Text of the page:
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Satellite images as primers to target priority areas for field surveys of indicators of ecological sustainability in tropical forests

Naikoa Aguilar-Amuchastegui, University of Nebraska - Lincoln

Abstract

Sustainable management of tropical forests has been identified as one of the main objectives for global conservation of carbon stocks. In order to achieve this, managers need tools to establish whether or not their management practices are sustainable. Several tool development initiatives have undertaken the creation of sets of criteria and indicators to aid managers to target, if not achieve, sustainability. The question of how to assess these indicators remains to be answered from an operational viewpoint, where logistical constraints become critical and priorization becomes necessary. The present dissertation sought to determine whether satellite imagery can be used, in conjunction with standard forest management data, to identify priority areas for field surveys of indicators of ecological sustainability of managed tropical forests. It presents a novel approach to the assessment of CIFOR indicator I.2.1.2: "The change in diversity of habitats as a result of human interventions is maintained within critical limits as defined by natural variation and/or regional conservation objectives" by means of semivariography of remote sensing data. It shows the Wide Dynamic Range Vegetation Index (WDRVI) is a good alternative for the detection and quantification of tropical forests structural heterogeneity and its dynamic change. The differences observed between forest management units and natural areas forest structural heterogeneity were used to identify priority areas for field survey of ecological sustainability indicators and evaluate how these priorities were reflected in dung beetles community structure and composition. The link between forest structural heterogeneity dynamic change, forest logging intensity and dung beetle community structure and composition is established. A logging intensity threshold of 4 trees per hectare is identified as the limit between significant or not significant differences in forest structure dynamic changes and dung beetles community total species richness and diversity estimates. ^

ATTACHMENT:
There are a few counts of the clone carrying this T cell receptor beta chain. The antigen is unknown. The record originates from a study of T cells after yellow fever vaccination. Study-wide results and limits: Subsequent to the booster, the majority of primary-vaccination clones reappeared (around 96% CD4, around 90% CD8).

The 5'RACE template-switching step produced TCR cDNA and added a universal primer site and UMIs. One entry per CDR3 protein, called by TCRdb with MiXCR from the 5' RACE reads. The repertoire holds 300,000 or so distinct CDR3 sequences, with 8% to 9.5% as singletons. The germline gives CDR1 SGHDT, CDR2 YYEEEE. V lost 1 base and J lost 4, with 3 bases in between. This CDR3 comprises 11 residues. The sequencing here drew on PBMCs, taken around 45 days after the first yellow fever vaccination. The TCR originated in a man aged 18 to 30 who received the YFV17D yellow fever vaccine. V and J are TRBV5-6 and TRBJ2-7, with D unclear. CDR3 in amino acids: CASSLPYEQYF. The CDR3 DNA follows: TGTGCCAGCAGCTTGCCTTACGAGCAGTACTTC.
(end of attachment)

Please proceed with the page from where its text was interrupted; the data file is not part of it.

Subject Area

Biology, Ecology|Agriculture, Forestry and Wildlife|Remote Sensing

Recommended Citation

Aguilar-Amuchastegui, Naikoa, "Satellite images as primers to target priority areas for field surveys of indicators of ecological sustainability in tropical forests" (2006). ETD collection for University of Nebraska - Lincoln. AAI3221295.
http://digitalcommons.unl.edu/dissertations/AAI3221295

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